|This Dec. 10, 2016, file photo, provided by the North Dakota Department of Health shows an oil spill from the Belle Fourche Pipeline that was discovered Dec. 5, 2016 in Ash Coulee Creek, a tributary of the Little Missouri River, near Belfield, N.D. President Barack Obama's administration has scaled back new safety measures for the sprawling network of fuel pipelines that crisscross the United States after complaints from industry over the potential cost. The administration on Friday, Jan. 13, 2017, finalized new regulations for almost 200,000 miles of pipelines that transport crude oil, gasoline and other hazardous liquids. A proposed requirement for companies to immediately repair problems discovered on their lines was dropped. (Scott Stockdill/North Dakota Department of Health via AP, File)|
BILLINGS, Mont. (AP) — President Barack Obama's administration scaled back new safety measures for the sprawling network of fuel pipelines that crisscross the United States on Friday, following oil industry complaints that proposed changes would cost companies billions of dollars.
The long-delayed regulations cover almost 200,000 miles of pipelines that transport oil, gasoline and other hazardous liquids. They will be subject to review by Congress and the incoming administration of President-elect Donald Trump, who was highly critical on the campaign trail of regulations that hinder energy development.
If the changes stand, pipeline companies will be required to conduct more rigorous inspections of lines in rural areas and install leak detection systems that are meant to speed up emergency response times when accidents occur.
An earlier administration proposal for companies to immediately repair cracks and other problems in their lines was dropped, drawing criticism from safety advocates.
Documents show the pipeline repair criteria was altered to give companies more flexibility in when to do the work following a December 12 meeting of officials from the Transportation Department and White House with representatives of the oil industry.
The American Petroleum Institute complained that the administration's original proposal for repairs, unveiled in late 2015, was too stringent and would cost companies almost $3 billion over the next decade. The industry group argued the high price tag outweighed any benefits from accidents averted.
"Based on information no one else was privy to, they weakened the final rule," said Carl Weimer with the Pipeline Safety Trust, an advocacy group based in Bellingham, Washington. "We hope there's still enough to prevent more of the types of spills we've seen over the past four or five years."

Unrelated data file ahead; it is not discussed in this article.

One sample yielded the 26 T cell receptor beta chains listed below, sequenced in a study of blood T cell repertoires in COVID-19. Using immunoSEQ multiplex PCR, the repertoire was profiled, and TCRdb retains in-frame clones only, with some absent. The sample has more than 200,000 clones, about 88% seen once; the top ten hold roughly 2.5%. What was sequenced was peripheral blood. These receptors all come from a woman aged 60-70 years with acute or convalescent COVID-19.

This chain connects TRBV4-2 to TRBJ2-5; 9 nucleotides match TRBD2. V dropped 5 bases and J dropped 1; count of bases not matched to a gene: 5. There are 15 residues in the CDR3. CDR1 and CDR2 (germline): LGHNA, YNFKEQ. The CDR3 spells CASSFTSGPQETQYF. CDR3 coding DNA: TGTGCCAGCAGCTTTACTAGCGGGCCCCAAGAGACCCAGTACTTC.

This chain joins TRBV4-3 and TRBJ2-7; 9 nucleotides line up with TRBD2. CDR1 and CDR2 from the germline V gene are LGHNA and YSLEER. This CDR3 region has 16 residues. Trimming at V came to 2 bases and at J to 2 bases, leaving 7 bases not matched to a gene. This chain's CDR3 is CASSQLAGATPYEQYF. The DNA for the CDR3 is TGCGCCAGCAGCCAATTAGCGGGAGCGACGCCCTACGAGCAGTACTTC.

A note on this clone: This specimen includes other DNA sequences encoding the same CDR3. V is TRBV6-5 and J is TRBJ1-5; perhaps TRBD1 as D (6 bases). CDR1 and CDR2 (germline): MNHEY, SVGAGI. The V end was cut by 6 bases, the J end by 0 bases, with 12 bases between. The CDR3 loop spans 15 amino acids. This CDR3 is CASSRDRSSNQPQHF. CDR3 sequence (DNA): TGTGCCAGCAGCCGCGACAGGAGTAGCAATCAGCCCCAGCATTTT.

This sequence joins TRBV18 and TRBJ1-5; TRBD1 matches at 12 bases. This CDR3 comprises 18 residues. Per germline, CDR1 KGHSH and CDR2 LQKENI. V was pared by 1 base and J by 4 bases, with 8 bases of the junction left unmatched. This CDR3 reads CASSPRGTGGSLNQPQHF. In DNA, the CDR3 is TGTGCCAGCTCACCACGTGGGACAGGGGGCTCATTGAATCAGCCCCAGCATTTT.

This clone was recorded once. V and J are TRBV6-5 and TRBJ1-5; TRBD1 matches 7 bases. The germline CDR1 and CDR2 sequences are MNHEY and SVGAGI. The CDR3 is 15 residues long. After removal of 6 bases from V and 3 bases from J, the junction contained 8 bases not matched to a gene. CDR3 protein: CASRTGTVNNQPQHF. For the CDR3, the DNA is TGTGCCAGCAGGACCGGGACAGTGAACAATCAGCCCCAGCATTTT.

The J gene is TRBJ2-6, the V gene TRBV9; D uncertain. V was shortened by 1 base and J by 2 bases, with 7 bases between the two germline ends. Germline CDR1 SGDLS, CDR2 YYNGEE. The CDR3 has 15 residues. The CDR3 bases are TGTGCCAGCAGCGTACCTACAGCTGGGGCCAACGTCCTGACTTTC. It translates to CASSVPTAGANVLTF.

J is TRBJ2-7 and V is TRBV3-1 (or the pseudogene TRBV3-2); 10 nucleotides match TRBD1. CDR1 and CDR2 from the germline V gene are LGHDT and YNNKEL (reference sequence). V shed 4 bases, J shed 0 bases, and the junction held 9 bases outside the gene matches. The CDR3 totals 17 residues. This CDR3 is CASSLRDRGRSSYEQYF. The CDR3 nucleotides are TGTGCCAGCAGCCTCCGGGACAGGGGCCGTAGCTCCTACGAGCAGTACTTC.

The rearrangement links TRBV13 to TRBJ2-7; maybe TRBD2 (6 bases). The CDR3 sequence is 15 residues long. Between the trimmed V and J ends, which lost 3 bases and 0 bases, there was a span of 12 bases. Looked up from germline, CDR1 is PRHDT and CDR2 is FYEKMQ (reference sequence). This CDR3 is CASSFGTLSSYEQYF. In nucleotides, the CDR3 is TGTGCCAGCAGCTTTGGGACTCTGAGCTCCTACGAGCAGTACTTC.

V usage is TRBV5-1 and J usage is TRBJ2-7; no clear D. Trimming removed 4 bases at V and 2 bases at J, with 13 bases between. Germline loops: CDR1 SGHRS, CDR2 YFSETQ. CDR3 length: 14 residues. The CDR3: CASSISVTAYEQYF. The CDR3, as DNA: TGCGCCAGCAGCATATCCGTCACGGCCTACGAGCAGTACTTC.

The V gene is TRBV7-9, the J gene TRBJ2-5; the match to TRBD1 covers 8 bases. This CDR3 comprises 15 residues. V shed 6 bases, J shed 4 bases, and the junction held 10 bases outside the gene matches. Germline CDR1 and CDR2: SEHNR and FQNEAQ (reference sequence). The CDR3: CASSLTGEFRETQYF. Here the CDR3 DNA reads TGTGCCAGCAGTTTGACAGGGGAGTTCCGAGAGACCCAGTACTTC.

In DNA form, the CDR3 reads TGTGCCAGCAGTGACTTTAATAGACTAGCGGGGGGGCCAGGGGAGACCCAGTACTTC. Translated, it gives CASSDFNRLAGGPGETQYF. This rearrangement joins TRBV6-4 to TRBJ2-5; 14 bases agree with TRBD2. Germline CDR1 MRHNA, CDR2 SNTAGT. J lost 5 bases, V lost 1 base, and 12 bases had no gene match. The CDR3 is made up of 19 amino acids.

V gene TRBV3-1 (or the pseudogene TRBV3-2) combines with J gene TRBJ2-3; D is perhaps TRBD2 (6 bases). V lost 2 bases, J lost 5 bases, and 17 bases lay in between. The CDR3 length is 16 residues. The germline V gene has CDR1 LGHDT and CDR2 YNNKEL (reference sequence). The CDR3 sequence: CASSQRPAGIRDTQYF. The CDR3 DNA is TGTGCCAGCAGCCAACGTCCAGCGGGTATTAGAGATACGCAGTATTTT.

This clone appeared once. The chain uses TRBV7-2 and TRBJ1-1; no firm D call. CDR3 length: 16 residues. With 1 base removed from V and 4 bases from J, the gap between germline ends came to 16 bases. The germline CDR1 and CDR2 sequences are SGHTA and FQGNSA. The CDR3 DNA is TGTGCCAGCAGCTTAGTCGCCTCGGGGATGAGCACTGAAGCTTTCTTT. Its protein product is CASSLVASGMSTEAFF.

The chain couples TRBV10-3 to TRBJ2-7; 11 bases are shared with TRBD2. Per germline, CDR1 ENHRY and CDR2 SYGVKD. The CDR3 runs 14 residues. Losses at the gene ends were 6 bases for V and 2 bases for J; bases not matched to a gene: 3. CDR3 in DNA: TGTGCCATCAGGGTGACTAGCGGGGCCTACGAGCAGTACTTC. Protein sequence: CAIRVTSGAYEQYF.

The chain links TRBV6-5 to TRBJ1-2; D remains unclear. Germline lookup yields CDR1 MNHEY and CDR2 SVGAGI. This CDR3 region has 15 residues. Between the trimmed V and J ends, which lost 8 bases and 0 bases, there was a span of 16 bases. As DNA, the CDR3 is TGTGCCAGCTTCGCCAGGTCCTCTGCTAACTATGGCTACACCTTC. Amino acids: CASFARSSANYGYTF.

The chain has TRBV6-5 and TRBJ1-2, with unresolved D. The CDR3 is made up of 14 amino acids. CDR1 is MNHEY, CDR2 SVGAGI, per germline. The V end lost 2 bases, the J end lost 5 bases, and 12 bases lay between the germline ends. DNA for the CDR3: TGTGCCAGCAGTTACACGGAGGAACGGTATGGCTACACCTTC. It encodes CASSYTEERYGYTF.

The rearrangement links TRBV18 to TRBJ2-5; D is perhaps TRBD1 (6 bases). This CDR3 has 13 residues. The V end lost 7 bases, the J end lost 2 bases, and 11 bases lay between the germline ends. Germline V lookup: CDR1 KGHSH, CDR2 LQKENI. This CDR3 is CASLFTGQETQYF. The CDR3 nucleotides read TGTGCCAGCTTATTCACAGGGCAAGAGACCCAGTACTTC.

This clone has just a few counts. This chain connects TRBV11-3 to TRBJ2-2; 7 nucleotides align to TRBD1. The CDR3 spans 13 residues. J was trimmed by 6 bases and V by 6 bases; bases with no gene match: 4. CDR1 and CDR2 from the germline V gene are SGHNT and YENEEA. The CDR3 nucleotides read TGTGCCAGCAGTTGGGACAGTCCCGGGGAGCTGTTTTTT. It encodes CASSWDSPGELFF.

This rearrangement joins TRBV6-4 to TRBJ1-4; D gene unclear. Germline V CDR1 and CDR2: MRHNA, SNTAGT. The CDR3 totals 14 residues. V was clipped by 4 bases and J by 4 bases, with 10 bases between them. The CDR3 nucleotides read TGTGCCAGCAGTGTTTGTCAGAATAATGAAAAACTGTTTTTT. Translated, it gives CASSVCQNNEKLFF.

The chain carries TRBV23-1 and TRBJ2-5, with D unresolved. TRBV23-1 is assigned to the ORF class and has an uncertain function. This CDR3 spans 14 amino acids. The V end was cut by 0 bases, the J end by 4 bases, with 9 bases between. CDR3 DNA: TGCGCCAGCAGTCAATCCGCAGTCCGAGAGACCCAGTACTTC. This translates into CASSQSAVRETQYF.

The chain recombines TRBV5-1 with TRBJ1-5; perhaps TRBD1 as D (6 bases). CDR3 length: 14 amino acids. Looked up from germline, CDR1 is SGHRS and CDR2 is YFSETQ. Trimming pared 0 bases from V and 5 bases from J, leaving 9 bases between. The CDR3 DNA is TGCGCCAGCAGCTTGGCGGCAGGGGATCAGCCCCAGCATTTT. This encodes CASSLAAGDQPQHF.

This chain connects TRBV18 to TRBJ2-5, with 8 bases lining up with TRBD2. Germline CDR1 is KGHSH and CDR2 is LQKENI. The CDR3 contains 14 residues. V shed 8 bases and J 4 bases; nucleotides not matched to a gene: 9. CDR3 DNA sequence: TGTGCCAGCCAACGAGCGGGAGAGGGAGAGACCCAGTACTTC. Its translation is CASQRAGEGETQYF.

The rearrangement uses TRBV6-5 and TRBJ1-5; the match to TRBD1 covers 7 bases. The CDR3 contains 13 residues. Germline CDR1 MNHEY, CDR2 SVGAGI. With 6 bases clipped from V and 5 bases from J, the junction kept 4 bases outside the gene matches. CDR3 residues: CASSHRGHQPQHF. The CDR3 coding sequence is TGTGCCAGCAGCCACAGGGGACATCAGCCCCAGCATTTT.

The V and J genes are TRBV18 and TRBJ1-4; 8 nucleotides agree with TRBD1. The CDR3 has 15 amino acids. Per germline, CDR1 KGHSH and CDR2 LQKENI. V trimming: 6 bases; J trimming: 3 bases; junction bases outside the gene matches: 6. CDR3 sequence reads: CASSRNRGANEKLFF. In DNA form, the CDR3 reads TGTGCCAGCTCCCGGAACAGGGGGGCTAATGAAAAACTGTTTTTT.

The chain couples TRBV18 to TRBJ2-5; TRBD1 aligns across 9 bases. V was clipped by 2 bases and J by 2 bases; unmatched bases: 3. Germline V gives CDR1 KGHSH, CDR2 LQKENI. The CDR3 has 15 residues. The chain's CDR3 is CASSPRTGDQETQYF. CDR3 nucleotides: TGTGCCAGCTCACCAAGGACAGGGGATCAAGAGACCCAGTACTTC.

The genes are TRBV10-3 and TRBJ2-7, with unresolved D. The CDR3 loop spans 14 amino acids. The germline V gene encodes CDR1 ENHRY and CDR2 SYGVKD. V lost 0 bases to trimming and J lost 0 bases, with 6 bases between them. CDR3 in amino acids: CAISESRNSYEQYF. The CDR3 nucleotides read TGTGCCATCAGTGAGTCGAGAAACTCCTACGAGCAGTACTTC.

The trust was formed after three children were killed when a gasoline pipeline broke in 1999, leaking fuel for 1½ hours before it exploded.
Thousands of pipeline accidents over the past decade caused $2.5 billion in damages nationwide and dumped almost 38 million gallons of fuels.
John Stoody with the Association of Oil Pipelines said it was important for companies to have enough flexibility in repairs that they can concentrate their work where spills could cause the most harm, such as in cities or beneath water bodies.
"We should put resources where we have the most impact on pipeline safety," Stoody said.
The new regulations go into effect in roughly six months, meaning the Trump administration could seek to block or modify them. Trump's transition team did not immediately respond to a request for comment.
Transportation Department spokeswoman Allie Aguilera said the government and industry were "on the same page on safety," suggesting there would be no need to overturn the rule.
The American Petroleum Institute issued a statement saying the rule was an improvement over the original proposal, yet retained provisions that would force companies to divert attention from areas of highest risk.
Previous industry regulations applied primarily to lines in so-called high consequence areas with large populations or environmentally sensitive features such as drinking water supplies.
Lines outside those areas were not required to be inspected with mechanical devices known as "pipeline pigs," which travel inside the pipe looking for flaws. Friday's rule will require the use of pipeline pigs on large transmission pipelines that run beneath the land, but federal officials dropped their proposal to require the use of pigs offshore.